What is the Digital Operational Resilience Act (DORA)?

Passed in January 2023, the EU’s Digital Operational Resilience Act (DORA) aims to make the EU financial sector more resilient against operational disruption caused by IT failure. It acknowledges the risk posed by the many internal and external IT interdependencies of operational impact extending far beyond the location of the failure. By January 17, 2025, organizations must demonstrate that they have complete visibility into their IT landscape and how it supports business operations, and that they can reliably identify and mitigate risk to the IT.

Why has the EU enacted DORA?

The vulnerability of the EU‘s banking sector has been a focus topic for the EU already in 2018, when it created the FinTech Action plan: “For a more competitive and innovative European financial sector”. In it, it states:

“… paramount importance of making the Union financial sector more resilient, including from an operational perspective to ensure its technological safety and good functioning, its quick recovery from ICT breaches and incidents, ultimately enabling the effective and smooth provision of financial services across the whole Union, including under situations of stress, while also preserving consumer and market trust and confidence.”

As banking has become more digital, it has become—of course—more dependent on technology. The greater mobility of banking consumers and businesses inside the EU countries, and among the EU countries, has required banking to expand beyond borders and become more interconnected—also their technologies. The increased usage of 3rd party service and cloud providers has made IT landscapes extremely networked and FSI organizations very interdependent. In 2020, the European Systemic Risk Board stated in a report addressing systemic cyber risk:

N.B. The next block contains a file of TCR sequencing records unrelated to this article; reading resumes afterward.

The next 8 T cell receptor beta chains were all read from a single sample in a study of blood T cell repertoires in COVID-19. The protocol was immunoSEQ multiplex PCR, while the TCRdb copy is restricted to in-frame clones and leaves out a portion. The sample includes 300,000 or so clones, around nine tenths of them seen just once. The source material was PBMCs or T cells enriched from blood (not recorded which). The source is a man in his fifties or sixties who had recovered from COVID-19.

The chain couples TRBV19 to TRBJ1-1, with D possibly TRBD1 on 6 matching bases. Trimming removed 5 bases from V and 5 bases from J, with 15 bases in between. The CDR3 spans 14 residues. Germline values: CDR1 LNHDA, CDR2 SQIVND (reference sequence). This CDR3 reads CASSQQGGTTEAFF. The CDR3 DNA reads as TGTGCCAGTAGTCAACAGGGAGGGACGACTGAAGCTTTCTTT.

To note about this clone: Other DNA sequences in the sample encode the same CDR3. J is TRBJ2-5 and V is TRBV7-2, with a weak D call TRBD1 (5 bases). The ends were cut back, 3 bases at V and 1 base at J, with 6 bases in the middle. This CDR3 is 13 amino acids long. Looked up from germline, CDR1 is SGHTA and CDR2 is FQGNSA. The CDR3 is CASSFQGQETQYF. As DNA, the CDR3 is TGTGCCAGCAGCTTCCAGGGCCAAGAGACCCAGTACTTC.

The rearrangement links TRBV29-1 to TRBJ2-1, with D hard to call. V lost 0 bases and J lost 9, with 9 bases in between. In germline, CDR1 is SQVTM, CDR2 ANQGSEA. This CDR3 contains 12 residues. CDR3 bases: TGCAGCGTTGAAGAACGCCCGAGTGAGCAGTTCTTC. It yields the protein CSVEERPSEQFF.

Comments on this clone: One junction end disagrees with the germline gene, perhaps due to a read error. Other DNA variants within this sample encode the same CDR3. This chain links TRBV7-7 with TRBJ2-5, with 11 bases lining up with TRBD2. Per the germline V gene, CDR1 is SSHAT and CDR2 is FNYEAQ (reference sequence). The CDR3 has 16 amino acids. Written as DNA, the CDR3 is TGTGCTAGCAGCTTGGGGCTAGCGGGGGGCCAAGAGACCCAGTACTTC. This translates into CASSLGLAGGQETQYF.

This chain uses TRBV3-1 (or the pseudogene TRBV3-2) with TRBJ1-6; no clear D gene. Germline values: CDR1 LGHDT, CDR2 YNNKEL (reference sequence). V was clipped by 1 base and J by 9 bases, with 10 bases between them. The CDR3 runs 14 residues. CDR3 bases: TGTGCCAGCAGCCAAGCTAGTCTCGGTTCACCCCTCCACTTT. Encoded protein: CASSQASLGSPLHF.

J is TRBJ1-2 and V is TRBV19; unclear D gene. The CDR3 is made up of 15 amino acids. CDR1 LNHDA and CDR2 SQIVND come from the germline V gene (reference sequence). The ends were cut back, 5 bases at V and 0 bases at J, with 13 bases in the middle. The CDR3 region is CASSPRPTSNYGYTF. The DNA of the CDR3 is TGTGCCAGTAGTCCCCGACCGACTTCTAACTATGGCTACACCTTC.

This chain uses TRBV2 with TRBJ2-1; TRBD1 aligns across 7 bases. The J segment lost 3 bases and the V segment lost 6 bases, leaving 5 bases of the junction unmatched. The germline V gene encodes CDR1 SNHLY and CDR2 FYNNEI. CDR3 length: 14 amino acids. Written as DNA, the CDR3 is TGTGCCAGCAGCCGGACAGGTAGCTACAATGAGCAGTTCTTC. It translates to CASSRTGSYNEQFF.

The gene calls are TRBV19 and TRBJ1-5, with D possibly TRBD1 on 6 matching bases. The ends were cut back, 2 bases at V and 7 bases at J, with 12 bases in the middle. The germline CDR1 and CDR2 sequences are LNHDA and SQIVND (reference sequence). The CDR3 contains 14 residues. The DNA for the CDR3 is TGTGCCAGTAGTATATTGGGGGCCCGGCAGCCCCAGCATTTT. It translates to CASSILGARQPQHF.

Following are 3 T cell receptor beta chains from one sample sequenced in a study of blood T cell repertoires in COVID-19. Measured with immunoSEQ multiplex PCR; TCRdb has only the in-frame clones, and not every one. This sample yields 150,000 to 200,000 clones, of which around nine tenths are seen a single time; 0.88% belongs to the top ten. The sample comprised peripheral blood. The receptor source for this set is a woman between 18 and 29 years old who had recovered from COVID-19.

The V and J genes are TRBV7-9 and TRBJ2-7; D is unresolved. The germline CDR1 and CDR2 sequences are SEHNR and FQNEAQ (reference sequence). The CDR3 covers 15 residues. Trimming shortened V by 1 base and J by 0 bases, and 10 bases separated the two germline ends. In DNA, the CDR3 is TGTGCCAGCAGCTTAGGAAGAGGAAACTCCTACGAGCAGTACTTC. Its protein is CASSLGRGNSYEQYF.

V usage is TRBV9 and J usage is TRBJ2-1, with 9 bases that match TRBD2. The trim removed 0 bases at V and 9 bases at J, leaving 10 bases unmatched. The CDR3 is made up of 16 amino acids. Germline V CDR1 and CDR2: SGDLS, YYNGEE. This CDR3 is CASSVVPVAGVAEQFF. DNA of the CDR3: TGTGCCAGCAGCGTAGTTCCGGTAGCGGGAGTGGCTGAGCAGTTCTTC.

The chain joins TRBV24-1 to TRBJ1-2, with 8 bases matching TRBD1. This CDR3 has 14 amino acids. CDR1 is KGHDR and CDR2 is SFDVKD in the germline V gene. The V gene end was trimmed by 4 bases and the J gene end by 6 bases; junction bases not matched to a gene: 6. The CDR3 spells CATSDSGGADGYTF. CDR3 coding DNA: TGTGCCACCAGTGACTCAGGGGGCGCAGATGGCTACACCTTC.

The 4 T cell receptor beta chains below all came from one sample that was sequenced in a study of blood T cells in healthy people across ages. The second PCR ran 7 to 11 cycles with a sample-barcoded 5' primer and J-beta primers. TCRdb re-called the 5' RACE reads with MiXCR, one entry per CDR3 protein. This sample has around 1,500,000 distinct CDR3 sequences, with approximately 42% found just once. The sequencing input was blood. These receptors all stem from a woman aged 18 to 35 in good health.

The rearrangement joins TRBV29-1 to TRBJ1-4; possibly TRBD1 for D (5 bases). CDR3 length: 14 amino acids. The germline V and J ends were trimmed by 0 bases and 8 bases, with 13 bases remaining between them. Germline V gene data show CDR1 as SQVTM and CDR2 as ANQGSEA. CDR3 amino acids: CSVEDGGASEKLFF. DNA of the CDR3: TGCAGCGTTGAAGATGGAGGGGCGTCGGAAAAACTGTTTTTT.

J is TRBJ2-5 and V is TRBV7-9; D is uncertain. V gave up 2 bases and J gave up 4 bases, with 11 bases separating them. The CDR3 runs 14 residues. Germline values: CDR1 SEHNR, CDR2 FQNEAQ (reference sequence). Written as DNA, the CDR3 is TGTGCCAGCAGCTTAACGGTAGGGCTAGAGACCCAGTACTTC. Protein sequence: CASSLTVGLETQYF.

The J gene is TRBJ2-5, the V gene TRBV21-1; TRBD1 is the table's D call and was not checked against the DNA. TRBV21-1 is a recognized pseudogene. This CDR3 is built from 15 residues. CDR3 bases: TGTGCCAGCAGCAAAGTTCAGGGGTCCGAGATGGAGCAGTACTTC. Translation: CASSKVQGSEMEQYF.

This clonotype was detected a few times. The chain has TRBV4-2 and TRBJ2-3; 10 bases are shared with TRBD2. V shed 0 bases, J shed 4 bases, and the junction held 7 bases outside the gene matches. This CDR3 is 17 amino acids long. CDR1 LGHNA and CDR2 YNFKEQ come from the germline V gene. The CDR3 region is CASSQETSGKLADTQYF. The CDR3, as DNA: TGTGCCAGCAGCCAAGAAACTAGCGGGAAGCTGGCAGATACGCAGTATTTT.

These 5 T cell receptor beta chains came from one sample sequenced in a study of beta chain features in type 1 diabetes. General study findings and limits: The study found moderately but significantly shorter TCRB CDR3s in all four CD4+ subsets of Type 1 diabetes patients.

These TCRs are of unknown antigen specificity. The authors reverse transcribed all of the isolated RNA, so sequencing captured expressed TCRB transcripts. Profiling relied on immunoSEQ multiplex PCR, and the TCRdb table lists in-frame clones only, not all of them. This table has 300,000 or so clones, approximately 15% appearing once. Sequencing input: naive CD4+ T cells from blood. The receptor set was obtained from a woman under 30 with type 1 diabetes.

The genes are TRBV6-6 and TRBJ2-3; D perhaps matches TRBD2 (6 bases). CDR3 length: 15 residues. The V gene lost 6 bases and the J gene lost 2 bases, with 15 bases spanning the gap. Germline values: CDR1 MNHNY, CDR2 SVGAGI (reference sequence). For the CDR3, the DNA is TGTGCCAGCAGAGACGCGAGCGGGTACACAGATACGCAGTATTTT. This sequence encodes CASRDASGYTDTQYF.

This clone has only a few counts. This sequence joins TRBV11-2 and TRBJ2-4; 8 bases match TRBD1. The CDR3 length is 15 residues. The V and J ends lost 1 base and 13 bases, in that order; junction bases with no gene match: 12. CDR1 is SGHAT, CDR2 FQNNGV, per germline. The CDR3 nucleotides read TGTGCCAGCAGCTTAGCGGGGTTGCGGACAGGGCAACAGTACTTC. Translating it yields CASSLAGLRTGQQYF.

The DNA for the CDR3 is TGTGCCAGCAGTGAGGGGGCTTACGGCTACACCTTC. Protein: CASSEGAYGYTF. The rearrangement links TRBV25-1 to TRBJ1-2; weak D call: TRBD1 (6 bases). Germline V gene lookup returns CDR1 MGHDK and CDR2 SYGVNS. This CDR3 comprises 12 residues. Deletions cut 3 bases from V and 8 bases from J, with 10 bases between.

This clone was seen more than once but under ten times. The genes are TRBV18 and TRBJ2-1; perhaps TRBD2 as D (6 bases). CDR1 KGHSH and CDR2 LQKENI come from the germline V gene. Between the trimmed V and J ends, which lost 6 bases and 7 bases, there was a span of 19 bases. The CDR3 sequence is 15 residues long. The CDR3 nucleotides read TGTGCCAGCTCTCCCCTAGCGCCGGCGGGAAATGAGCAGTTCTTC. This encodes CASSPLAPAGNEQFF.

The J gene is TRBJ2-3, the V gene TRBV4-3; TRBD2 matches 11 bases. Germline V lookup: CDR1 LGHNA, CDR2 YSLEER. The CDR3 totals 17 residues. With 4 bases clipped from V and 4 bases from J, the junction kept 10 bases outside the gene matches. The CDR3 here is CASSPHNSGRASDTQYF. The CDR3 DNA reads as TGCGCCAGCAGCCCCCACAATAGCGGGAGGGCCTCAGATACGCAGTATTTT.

“… existing high level of interconnectedness across financial entities, financial markets and financial market infrastructures, and particularly the interdependencies of their ICT systems, could constitute a systemic vulnerability because localised cyber incidents could quickly spread from any of the approximately 22,000 Union financial entities to the entire financial system, unhindered by geographical boundaries.”

Dependency on technology for smooth and sound business operations requires high integrity of the technology environment—integrity that can easily be harmed by internal and external threats and risks.

Thus, the passage of DORA to make the EU banking sector less vulnerable and maintain consumer confidence.

What exactly does DORA ask of European FSIs?

The regulation recognizes 5 main areas of action that will be covered here along with some of the requirements.

1. ICT Risk Management: Financial entities are required to set up a comprehensive ICT risk management framework that ensures business continuity, restoration and limited impact.

  • Identify, classify and document critical functions and assets
  • Continuously monitor all sources of ICT risks to set up protection and prevention measures
  • Put in place dedicated and comprehensive business continuity policies and disaster and recovery plans, including yearly testing of the plans

2. ICT-related Incident Reporting: Major ICT-related incidents must be reported, using standardized forms of reporting templates.